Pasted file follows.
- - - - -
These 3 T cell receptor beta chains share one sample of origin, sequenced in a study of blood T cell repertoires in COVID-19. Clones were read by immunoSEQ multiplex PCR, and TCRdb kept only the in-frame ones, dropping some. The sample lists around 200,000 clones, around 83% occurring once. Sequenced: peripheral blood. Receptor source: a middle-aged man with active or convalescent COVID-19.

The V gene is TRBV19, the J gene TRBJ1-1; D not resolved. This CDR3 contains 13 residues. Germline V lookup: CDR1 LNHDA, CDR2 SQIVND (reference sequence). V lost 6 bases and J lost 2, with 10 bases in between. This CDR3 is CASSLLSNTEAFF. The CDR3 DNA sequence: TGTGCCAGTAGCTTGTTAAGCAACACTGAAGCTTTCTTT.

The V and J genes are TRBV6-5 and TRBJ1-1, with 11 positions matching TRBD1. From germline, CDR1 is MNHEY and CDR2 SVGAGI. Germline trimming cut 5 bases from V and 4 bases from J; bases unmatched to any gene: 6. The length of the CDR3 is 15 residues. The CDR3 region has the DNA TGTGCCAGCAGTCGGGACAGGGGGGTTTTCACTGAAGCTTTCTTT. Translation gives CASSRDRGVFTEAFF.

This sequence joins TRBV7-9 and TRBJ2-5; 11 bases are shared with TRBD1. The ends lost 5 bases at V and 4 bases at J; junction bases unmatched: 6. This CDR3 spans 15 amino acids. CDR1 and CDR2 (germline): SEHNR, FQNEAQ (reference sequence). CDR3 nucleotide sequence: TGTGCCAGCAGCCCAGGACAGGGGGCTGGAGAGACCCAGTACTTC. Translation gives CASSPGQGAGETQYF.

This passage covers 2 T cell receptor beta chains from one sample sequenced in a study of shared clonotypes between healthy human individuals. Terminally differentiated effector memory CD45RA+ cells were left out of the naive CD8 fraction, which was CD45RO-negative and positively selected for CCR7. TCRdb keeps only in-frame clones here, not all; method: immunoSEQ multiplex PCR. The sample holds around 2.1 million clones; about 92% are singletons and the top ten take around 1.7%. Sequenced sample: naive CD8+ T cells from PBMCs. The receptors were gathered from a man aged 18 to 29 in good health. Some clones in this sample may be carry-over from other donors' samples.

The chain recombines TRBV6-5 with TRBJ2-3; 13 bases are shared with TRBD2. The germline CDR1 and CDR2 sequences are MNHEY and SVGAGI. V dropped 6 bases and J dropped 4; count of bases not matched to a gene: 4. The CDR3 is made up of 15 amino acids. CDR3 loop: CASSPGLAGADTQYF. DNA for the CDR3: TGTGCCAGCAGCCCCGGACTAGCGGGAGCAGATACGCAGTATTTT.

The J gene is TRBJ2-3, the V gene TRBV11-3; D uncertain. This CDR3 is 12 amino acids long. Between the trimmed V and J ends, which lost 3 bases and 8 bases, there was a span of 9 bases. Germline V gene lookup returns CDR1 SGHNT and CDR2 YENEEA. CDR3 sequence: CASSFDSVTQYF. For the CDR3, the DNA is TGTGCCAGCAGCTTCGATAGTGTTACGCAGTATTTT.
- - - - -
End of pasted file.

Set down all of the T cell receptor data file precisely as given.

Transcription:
These 3 T cell receptor beta chains share one sample of origin, sequenced in a study of blood T cell repertoires in COVID-19. Clones were read by immunoSEQ multiplex PCR, and TCRdb kept only the in-frame ones, dropping some. The sample lists around 200,000 clones, around 83% occurring once. Sequenced: peripheral blood. Receptor source: a middle-aged man with active or convalescent COVID-19.

The V gene is TRBV19, the J gene TRBJ1-1; D not resolved. This CDR3 contains 13 residues. Germline V lookup: CDR1 LNHDA, CDR2 SQIVND (reference sequence). V lost 6 bases and J lost 2, with 10 bases in between. This CDR3 is CASSLLSNTEAFF. The CDR3 DNA sequence: TGTGCCAGTAGCTTGTTAAGCAACACTGAAGCTTTCTTT.

The V and J genes are TRBV6-5 and TRBJ1-1, with 11 positions matching TRBD1. From germline, CDR1 is MNHEY and CDR2 SVGAGI. Germline trimming cut 5 bases from V and 4 bases from J; bases unmatched to any gene: 6. The length of the CDR3 is 15 residues. The CDR3 region has the DNA TGTGCCAGCAGTCGGGACAGGGGGGTTTTCACTGAAGCTTTCTTT. Translation gives CASSRDRGVFTEAFF.

This sequence joins TRBV7-9 and TRBJ2-5; 11 bases are shared with TRBD1. The ends lost 5 bases at V and 4 bases at J; junction bases unmatched: 6. This CDR3 spans 15 amino acids. CDR1 and CDR2 (germline): SEHNR, FQNEAQ (reference sequence). CDR3 nucleotide sequence: TGTGCCAGCAGCCCAGGACAGGGGGCTGGAGAGACCCAGTACTTC. Translation gives CASSPGQGAGETQYF.

This passage covers 2 T cell receptor beta chains from one sample sequenced in a study of shared clonotypes between healthy human individuals. Terminally differentiated effector memory CD45RA+ cells were left out of the naive CD8 fraction, which was CD45RO-negative and positively selected for CCR7. TCRdb keeps only in-frame clones here, not all; method: immunoSEQ multiplex PCR. The sample holds around 2.1 million clones; about 92% are singletons and the top ten take around 1.7%. Sequenced sample: naive CD8+ T cells from PBMCs. The receptors were gathered from a man aged 18 to 29 in good health. Some clones in this sample may be carry-over from other donors' samples.

The chain recombines TRBV6-5 with TRBJ2-3; 13 bases are shared with TRBD2. The germline CDR1 and CDR2 sequences are MNHEY and SVGAGI. V dropped 6 bases and J dropped 4; count of bases not matched to a gene: 4. The CDR3 is made up of 15 amino acids. CDR3 loop: CASSPGLAGADTQYF. DNA for the CDR3: TGTGCCAGCAGCCCCGGACTAGCGGGAGCAGATACGCAGTATTTT.

The J gene is TRBJ2-3, the V gene TRBV11-3; D uncertain. This CDR3 is 12 amino acids long. Between the trimmed V and J ends, which lost 3 bases and 8 bases, there was a span of 9 bases. Germline V gene lookup returns CDR1 SGHNT and CDR2 YENEEA. CDR3 sequence: CASSFDSVTQYF. For the CDR3, the DNA is TGTGCCAGCAGCTTCGATAGTGTTACGCAGTATTTT.